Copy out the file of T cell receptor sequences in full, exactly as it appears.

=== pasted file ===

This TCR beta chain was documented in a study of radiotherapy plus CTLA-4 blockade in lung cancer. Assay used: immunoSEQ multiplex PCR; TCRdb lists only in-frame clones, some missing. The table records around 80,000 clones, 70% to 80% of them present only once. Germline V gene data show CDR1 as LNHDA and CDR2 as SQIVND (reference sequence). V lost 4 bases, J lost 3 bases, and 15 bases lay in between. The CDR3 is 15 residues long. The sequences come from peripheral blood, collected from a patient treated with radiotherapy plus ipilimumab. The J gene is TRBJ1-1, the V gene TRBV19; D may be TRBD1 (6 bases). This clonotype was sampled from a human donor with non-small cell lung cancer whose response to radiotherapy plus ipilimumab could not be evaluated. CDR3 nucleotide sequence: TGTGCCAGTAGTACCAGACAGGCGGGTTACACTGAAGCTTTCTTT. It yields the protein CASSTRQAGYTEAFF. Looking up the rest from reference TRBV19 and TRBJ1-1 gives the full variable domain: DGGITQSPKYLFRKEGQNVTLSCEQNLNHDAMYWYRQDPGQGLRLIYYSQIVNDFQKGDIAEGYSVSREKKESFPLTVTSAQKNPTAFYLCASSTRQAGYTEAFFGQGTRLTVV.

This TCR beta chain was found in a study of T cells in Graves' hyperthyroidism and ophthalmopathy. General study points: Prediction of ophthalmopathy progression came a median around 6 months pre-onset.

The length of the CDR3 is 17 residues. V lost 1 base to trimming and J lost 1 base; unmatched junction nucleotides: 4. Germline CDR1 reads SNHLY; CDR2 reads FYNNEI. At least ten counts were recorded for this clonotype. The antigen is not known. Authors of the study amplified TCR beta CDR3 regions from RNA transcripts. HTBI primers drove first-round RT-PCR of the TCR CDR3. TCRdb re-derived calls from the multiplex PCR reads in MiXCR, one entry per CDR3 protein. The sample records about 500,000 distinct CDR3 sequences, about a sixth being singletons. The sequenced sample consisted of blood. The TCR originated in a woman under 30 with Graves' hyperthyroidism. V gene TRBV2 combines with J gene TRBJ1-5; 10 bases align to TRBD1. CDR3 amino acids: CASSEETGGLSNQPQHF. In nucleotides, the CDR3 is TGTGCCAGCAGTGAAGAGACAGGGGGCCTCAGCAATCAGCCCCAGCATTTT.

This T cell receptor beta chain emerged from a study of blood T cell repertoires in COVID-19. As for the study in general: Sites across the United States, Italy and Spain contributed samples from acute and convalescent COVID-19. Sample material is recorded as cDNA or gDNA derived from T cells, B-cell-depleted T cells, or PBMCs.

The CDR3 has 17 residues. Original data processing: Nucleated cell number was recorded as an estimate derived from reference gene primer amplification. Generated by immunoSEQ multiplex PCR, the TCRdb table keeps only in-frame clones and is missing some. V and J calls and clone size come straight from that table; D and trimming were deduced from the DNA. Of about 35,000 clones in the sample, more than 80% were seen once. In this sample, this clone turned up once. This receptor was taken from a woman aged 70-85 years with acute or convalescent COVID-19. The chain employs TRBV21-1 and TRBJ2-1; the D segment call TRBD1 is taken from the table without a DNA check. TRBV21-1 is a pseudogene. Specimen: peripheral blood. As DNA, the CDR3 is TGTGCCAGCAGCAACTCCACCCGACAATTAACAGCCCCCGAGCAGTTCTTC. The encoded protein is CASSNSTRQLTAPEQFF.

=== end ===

This TCR beta chain was documented in a study of radiotherapy plus CTLA-4 blockade in lung cancer. Assay used: immunoSEQ multiplex PCR; TCRdb lists only in-frame clones, some missing. The table records around 80,000 clones, 70% to 80% of them present only once. Germline V gene data show CDR1 as LNHDA and CDR2 as SQIVND (reference sequence). V lost 4 bases, J lost 3 bases, and 15 bases lay in between. The CDR3 is 15 residues long. The sequences come from peripheral blood, collected from a patient treated with radiotherapy plus ipilimumab. The J gene is TRBJ1-1, the V gene TRBV19; D may be TRBD1 (6 bases). This clonotype was sampled from a human donor with non-small cell lung cancer whose response to radiotherapy plus ipilimumab could not be evaluated. CDR3 nucleotide sequence: TGTGCCAGTAGTACCAGACAGGCGGGTTACACTGAAGCTTTCTTT. It yields the protein CASSTRQAGYTEAFF. Looking up the rest from reference TRBV19 and TRBJ1-1 gives the full variable domain: DGGITQSPKYLFRKEGQNVTLSCEQNLNHDAMYWYRQDPGQGLRLIYYSQIVNDFQKGDIAEGYSVSREKKESFPLTVTSAQKNPTAFYLCASSTRQAGYTEAFFGQGTRLTVV.

This TCR beta chain was found in a study of T cells in Graves' hyperthyroidism and ophthalmopathy. General study points: Prediction of ophthalmopathy progression came a median around 6 months pre-onset.

The length of the CDR3 is 17 residues. V lost 1 base to trimming and J lost 1 base; unmatched junction nucleotides: 4. Germline CDR1 reads SNHLY; CDR2 reads FYNNEI. At least ten counts were recorded for this clonotype. The antigen is not known. Authors of the study amplified TCR beta CDR3 regions from RNA transcripts. HTBI primers drove first-round RT-PCR of the TCR CDR3. TCRdb re-derived calls from the multiplex PCR reads in MiXCR, one entry per CDR3 protein. The sample records about 500,000 distinct CDR3 sequences, about a sixth being singletons. The sequenced sample consisted of blood. The TCR originated in a woman under 30 with Graves' hyperthyroidism. V gene TRBV2 combines with J gene TRBJ1-5; 10 bases align to TRBD1. CDR3 amino acids: CASSEETGGLSNQPQHF. In nucleotides, the CDR3 is TGTGCCAGCAGTGAAGAGACAGGGGGCCTCAGCAATCAGCCCCAGCATTTT.

This T cell receptor beta chain emerged from a study of blood T cell repertoires in COVID-19. As for the study in general: Sites across the United States, Italy and Spain contributed samples from acute and convalescent COVID-19. Sample material is recorded as cDNA or gDNA derived from T cells, B-cell-depleted T cells, or PBMCs.

The CDR3 has 17 residues. Original data processing: Nucleated cell number was recorded as an estimate derived from reference gene primer amplification. Generated by immunoSEQ multiplex PCR, the TCRdb table keeps only in-frame clones and is missing some. V and J calls and clone size come straight from that table; D and trimming were deduced from the DNA. Of about 35,000 clones in the sample, more than 80% were seen once. In this sample, this clone turned up once. This receptor was taken from a woman aged 70-85 years with acute or convalescent COVID-19. The chain employs TRBV21-1 and TRBJ2-1; the D segment call TRBD1 is taken from the table without a DNA check. TRBV21-1 is a pseudogene. Specimen: peripheral blood. As DNA, the CDR3 is TGTGCCAGCAGCAACTCCACCCGACAATTAACAGCCCCCGAGCAGTTCTTC. The encoded protein is CASSNSTRQLTAPEQFF.